Tuesday, May 10, 2005

Chuletas de Puerco Adobados

So, Michelle came home late yesterday afternoon and it was so nice out that we decided we had to grill. I had picked up some basic Mexican fixings from Tortilleria Maya earlier in the day, so we pulled out Diana Kennedy's The Essential Cuisines of Mexico and took a gander. Michelle didn't really see anything on her first read-through, but I had a particular meat and a particular cut in mind (the pork chop), so I went right to that section of the book and quickly found Kennedy's recipe for Chuletas de Puercos Adobados (Pork Chops Seasoned with Adobo Paste), which we then altered for the grill.

Adobo sauce is one of the classic marinades of Mexican cuisine, but I'd never made it before. Kennedy recommends marinating the pork overnight if possible--like most other marinades, this is a sauce that's meant to tenderize a tougher cut of meat, after all--but we made it early yesterday evening and marinated the meat for about two hours and the results were fantastic. You need to have access to a Latin American specialty store, so that you can pick up some dried ancho chiles, but otherwise this is a very simple recipe. The only other specialty ingredient that the recipe calls for is dried Mexican oregano, but we didn't have any in stock, so we made do with Italian oregano. Philippe de Vienne has at least two different types of Mexican oregano for sale, one of which is hand-picked by an associate of his in the Yucatan (!). Next time we'll make this recipe with the real thing, and, believe me, there will be a next time.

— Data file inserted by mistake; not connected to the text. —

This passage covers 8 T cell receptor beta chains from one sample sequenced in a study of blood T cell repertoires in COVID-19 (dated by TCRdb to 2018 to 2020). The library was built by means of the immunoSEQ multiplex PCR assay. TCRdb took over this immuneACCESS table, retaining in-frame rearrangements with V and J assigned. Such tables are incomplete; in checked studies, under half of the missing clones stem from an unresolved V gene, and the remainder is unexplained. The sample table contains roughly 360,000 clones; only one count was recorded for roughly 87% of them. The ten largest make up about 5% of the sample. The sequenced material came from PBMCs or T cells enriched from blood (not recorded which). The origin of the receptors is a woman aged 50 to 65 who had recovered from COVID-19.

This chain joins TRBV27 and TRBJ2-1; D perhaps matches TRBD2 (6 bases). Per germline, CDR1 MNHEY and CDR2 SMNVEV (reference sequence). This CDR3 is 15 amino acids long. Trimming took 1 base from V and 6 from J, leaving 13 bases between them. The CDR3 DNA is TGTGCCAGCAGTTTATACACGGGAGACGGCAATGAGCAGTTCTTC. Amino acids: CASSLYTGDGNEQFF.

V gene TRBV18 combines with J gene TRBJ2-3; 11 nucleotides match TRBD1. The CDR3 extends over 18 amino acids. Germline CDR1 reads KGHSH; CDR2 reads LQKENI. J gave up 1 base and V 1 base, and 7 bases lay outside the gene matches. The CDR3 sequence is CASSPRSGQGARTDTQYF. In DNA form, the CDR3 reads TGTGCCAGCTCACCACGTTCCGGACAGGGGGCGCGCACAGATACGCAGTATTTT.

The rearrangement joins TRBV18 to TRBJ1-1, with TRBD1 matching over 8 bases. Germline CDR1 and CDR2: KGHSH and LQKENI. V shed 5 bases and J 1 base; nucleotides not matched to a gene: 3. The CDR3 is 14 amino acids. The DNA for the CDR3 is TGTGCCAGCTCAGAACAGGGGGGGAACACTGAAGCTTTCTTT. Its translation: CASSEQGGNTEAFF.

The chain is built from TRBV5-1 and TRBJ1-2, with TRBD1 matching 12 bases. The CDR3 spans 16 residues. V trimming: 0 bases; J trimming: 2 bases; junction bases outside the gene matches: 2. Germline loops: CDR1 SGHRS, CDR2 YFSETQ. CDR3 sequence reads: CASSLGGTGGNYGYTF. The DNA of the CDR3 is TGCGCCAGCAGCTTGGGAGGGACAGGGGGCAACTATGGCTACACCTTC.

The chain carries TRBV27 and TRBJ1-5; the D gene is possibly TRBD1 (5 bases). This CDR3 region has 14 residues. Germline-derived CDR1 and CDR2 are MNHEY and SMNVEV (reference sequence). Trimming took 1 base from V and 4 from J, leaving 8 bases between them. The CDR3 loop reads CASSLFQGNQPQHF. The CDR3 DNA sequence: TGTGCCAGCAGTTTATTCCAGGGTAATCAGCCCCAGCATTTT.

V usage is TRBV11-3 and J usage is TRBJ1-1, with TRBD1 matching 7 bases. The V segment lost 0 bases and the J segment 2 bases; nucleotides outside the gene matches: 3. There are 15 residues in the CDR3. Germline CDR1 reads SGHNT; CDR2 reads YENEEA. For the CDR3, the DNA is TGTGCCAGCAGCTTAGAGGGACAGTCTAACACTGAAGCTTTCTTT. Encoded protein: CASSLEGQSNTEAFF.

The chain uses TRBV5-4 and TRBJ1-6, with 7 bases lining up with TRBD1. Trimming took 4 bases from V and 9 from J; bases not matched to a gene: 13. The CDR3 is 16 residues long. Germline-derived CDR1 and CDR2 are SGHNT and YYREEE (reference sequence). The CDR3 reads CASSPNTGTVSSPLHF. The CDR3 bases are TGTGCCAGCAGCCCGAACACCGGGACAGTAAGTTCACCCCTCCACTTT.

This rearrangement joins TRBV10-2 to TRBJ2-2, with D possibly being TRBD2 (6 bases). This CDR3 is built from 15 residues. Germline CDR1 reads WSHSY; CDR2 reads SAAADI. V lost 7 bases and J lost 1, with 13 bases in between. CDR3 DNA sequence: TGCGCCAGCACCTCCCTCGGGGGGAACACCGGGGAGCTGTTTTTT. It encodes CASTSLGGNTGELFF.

Last night we served a chop each with rice, refried black beans, sour cream, hot corn tortillas, salsa, and chips.

4 large dried ancho chiles, seeds and stems removed
1/8 tsp cumin seeds, roasted then freshly ground
1/8 tsp dried Mexican oregano
3 sprigs fresh thyme or 1/8 teaspoon dried
1 tbsp salt
2 garlic cloves
1/2 cup mild white vinegar

6 pork chops

Put the chiles in a bowl and cover them with freshly boiled water. Put a lid on the bowl and allow them to steep until tender, about 10 minutes. Remove them with a slotted spoon and place them in a blender. Add the rest of the seasoning ingredients and blend into a smooth paste. Pour into a large mixing bowl.

Rinse and pat your pork chops dry. Place them in the mixing bowl with the adobo paste and toss them until they are well-coated with the marinade. Cover the bowl and place it in the refrigerator. Marinade the pork overnight, if possible. If you're short on time, 1-2 hours will do just fine.

Heat your grill. Place the pork chops on the grill and grill them about 5-6 minutes per side, depending on the size and thickness of the pork chops.



whitewolf said...

love the recipe.gonna try it

aj kinik said...

they were really delicious--how delicious?--we had two leftover chops--michelle had hers the next day for lunch--i, on the other hand, decided to keep mine for an extra day--i knew i was going to be out late the next day and i figured a leftover pork chop with eggs and refried beans might make for an absurdly good cure for a hangover the morning after--let's just say, it didn't last that long--a certain someone made off with my treasured chop before i could get to it...